# The Circle (sorry for my slacking)

1. Jan 17, 2012

### Plutonium88

1. The problem statement, all variables and given/known data

A ball on top of a circle is acted on by a FG. The ball rolls to a certain point on the circle, and detaches. Ffr Is negligable.

Given info:
Diameter Of the circle, Mass of ball no ffr
x = the distance from the balls posistion to the top of the big circle.
x is what is needed to be found (Teal in diagram)

Okay... So i think i might have it....

http://s13.postimage.org/fpzmhstnb/New_Bitmap_Image_3.png [Broken]

So what i did, was assumed was that the distance from the top to the center (1/2D) and the distance from the object to the center (1/2) were the adjacent and opposite sides of an isoceles right angle triangle.... ( i don't know if this is okay..)

Now I sovled the angle with TanA = 1/2D/1/2D = 1(TanInverse) = 45 degrees

Now with this angle...

I assumed that angle it traveled would be the angle it left at... (45 Degrees) and any corresponding angle woudl be 45 degrees anyway..

So i am left with the forces of FN which = 0 at the point it detaches

and i am left with the Force of gravity...

I have come to conclude that gravity is what allows centripetal accellearation...

So because the angle of FN = 45 degrees, when i make my Frame of reference so that the X direction is paralell to FN, i end up with force of gravity with the angle and 2 components.

So..

Fnety = mgsin45
may = mgsin45
ay = gsin45

Fnetx = mgcos45 - FN
Fnetx = mgcos45 - 0
max = mgcos45
ax=gcos45

okay.. so now since i know that gravitys X component is what provides the centripetal force...
R = D/2

Fc = Fnetx

Mv^2/R = mgcos45
V =√[Dgcos45/2]

Now.. Comparing total mechanical energy..

ET1 = EG1 = mgD
Et2 = EK2 + EG2 = 1/2mv^2 + mg(d-x)

Et1 = Et2

mgD = 1/2mv^2 + mg(d-x)

gx = 1/2v^2
x = dgcos45/2/2g
x = D (gcos45/2g)
x = D (cos45/2)
x = D([√2]/8)

and this is my answer... x = D([√2]/8)

so yea.. i'm hoping this strategy is right.. everything seems to add up mathematically.. i'm still not sure about this angle though.. i'm not sure if that is correct way to solv eit.

Last edited by a moderator: May 5, 2017
2. Jan 17, 2012

### Spinnor

Last edited by a moderator: May 5, 2017
3. Jan 17, 2012

### Plutonium88

Thanks a lot man

4. Jan 17, 2012

### Plutonium88

So i used his strategy... and incoperated some of mine..

Et1 = mgD - ball at top of circle
Et2 = 1/2Mv^2 + mg(d-x)

Et3= 1/2mv^2 + 1/2Iomega^2

I is a moment of inertia I = 2/5mr^2 (formula for circle as taken from that article)
omega is the circular velocity.

(Unfortunately i haven't researched this enough to understand it, i haven't even learned moments before... :( my teacher is going to slay me when i show her i have an answer using formulas i know nothing about haha)

now.. first

ET1=Et3
mgd = 1/2v^2 + 1/2(2mr^2/5)(v^2/r^2)

simplified to..

V = sqrtall20gD/14

now..

et1 = et2
mgD = 1/2mv^2 + mg(d-x)

solving for x

x = 5/7D

Now either i simplified wrong.. but i don't think i did.. and this can't be possible because a ball would attach much before 5/7 of the diameter.. this seems more like the length of the height from that posistion to the ground..

so i assumed my x = 2/7 ( the remaining portion..)

so this is a pretty shaky answer.. any more feedbaxx

5. Jan 18, 2012

### Spinnor

Can you do the more simple problem where there is just sliding and no rotation? I guess you can. With friction the ball will be going slower for a given vertical drop because some of the energy goes into rotation. With both problems of the liftoff occurs at the same center of mass velocity? The rolling ball has to "fall" further to get the required speed.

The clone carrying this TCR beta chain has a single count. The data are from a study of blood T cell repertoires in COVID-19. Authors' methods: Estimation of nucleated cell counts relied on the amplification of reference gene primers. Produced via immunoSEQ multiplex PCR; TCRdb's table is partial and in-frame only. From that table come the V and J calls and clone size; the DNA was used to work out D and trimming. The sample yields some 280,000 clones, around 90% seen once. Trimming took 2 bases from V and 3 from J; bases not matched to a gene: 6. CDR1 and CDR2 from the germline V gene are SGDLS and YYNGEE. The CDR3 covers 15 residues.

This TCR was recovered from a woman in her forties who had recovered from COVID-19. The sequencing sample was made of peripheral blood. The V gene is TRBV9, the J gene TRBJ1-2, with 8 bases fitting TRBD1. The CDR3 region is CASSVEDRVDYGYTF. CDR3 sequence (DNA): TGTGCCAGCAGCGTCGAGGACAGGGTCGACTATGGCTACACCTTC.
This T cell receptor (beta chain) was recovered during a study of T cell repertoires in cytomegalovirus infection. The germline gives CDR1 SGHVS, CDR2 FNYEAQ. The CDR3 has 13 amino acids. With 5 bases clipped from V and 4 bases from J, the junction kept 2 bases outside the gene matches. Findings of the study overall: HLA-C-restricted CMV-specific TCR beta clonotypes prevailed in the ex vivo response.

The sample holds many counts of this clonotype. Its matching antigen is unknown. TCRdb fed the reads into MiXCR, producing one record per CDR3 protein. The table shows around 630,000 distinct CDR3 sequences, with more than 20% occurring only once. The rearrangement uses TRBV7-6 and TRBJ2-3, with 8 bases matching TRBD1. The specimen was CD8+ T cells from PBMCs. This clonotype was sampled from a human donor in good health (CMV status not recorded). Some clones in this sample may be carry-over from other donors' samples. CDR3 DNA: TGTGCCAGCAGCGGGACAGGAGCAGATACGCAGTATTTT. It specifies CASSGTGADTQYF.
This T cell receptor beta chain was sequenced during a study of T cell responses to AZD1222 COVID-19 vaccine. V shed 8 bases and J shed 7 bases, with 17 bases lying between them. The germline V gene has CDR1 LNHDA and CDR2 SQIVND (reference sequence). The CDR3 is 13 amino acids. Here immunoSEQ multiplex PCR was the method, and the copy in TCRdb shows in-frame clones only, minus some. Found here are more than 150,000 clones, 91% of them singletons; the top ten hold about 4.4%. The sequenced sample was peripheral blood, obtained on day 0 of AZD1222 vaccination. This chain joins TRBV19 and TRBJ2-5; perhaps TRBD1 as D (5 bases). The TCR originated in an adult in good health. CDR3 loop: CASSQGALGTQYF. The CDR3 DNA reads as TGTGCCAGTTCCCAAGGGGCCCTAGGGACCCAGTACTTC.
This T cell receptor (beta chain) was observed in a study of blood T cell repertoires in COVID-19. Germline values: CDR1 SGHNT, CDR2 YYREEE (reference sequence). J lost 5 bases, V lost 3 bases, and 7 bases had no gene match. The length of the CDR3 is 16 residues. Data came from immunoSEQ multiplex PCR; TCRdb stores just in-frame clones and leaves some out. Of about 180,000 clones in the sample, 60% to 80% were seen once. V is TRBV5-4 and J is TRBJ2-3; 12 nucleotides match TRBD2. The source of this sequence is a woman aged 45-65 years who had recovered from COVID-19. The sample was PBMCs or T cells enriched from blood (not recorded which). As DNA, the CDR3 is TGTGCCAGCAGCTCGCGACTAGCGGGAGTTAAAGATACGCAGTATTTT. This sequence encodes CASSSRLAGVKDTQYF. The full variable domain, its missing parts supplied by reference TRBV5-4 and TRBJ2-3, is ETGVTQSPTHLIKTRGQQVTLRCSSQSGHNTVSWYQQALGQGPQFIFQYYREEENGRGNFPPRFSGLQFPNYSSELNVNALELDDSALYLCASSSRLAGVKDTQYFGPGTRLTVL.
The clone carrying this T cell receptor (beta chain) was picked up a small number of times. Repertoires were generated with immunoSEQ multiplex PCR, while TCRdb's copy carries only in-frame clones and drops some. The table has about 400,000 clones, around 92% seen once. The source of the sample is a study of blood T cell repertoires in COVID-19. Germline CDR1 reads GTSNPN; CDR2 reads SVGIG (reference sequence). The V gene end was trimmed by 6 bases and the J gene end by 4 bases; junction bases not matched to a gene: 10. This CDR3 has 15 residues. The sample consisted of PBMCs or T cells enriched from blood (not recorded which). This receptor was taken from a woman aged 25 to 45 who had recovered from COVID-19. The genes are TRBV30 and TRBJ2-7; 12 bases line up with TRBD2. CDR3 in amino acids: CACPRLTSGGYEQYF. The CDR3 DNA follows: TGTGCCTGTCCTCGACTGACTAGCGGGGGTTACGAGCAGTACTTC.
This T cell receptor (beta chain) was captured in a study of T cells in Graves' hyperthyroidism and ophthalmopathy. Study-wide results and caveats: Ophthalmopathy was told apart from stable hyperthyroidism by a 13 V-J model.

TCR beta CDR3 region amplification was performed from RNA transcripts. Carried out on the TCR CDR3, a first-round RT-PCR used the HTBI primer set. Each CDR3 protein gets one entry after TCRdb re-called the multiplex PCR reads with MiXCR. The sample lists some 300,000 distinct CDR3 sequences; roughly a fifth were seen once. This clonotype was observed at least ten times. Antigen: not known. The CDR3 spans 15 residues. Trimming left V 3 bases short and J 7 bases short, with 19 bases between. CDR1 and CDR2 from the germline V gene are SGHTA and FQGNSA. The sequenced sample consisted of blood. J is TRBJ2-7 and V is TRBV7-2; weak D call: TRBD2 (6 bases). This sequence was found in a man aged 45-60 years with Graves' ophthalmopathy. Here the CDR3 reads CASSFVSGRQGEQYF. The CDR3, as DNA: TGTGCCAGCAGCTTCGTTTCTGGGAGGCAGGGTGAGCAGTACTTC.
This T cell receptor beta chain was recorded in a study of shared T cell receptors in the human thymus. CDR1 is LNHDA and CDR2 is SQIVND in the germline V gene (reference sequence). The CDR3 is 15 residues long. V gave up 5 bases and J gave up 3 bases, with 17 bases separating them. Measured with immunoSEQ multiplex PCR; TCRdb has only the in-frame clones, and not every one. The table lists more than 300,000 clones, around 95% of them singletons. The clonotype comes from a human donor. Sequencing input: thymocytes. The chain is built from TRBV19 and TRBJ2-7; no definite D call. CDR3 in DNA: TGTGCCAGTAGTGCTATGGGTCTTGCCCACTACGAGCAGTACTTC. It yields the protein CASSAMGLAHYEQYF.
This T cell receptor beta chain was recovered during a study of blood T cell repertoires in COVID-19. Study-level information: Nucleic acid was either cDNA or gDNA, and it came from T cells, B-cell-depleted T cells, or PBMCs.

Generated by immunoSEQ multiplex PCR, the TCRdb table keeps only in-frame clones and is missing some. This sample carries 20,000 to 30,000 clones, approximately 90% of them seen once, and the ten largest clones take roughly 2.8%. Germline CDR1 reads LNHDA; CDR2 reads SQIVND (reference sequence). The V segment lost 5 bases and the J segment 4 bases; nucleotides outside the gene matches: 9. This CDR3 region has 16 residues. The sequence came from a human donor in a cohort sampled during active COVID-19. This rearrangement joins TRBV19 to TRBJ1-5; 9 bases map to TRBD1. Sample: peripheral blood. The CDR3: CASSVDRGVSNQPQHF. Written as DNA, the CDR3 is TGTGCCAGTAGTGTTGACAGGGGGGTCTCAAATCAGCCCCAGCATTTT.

6. Jan 20, 2012

### Plutonium88

so you're saying it doesn't have the speed to do that until it is 5/7 Of the diameter and thats the logic behind why it has gone so far down by calculation with NO FFR.

but with friction it has enough speed and detaches earlier....

I thought that a ball without ffr would travel faster because of inertia and it would be constantly accellerating;

The problem with friction the ball would take longer to accelerate essentially wouldn't it due to an opposing vector of friction?

7. Jan 20, 2012

### Spinnor

You wrote,

"A ball on top of a circle is acted on by a FG. The ball rolls to a certain point on the circle, and detaches. Ffr Is negligable."

Ffr is force of friction? If there is no friction the ball will not roll but will slide. Can I assume the ball rolls without slipping?

8. Jan 22, 2012

### Plutonium88

I'm can't give you a solid answer for that... my teacher said to me the ball rolls to a certain point and detaches... and that's all she told me, the rest of this information for the question... i have found along the way or have been helped with.. And hence why i have so much difficulty myself, i can't solve the problem lol :(6

9. Jan 22, 2012

### Plutonium88

Last edited by a moderator: May 5, 2017
10. Jan 22, 2012

### Spinnor

See problem 4 of,

http://physics.oregonstate.edu/~jansenh/COURSES/ph435/Solution3.pdf [Broken]

When you understand this problem my previous comments might make more sense.

Good luck!

Last edited by a moderator: May 5, 2017
11. Jan 22, 2012

### Plutonium88

http://s8.postimage.org/tj9ljzf5x/Force_diagram.png [Broken]

okay my final diagram.. i picked this part of the circle apart and solved for the angle..

fnetx = mgcosθ

now using that diagram and the triangle (T1)

solving first for the angle

cosθ = 1/2D - x/1/2D
θ= d-2x/cosD

now fnetx = mgcosθ
(basd on force diagram)

fnetx = fc
mgcosθ = mv^2/r

solving for v

v^2= gdcosθ/2

SUB IN θ
(The cosθ cancels in the equation when it is subbed in solving for velocity)
resolve in algebra too..

v= √g(d-2x)

Et1= mgD
Et2 = 1/2mv^2 +mg(d-x)

ete 1 = et2

mgd = 1/2mv^2 + MG(D-X)

sub in v

resolve for x

x= d/4

can some one tell me if this is a correct way to solve it?

Last edited by a moderator: May 5, 2017
12. Jan 23, 2012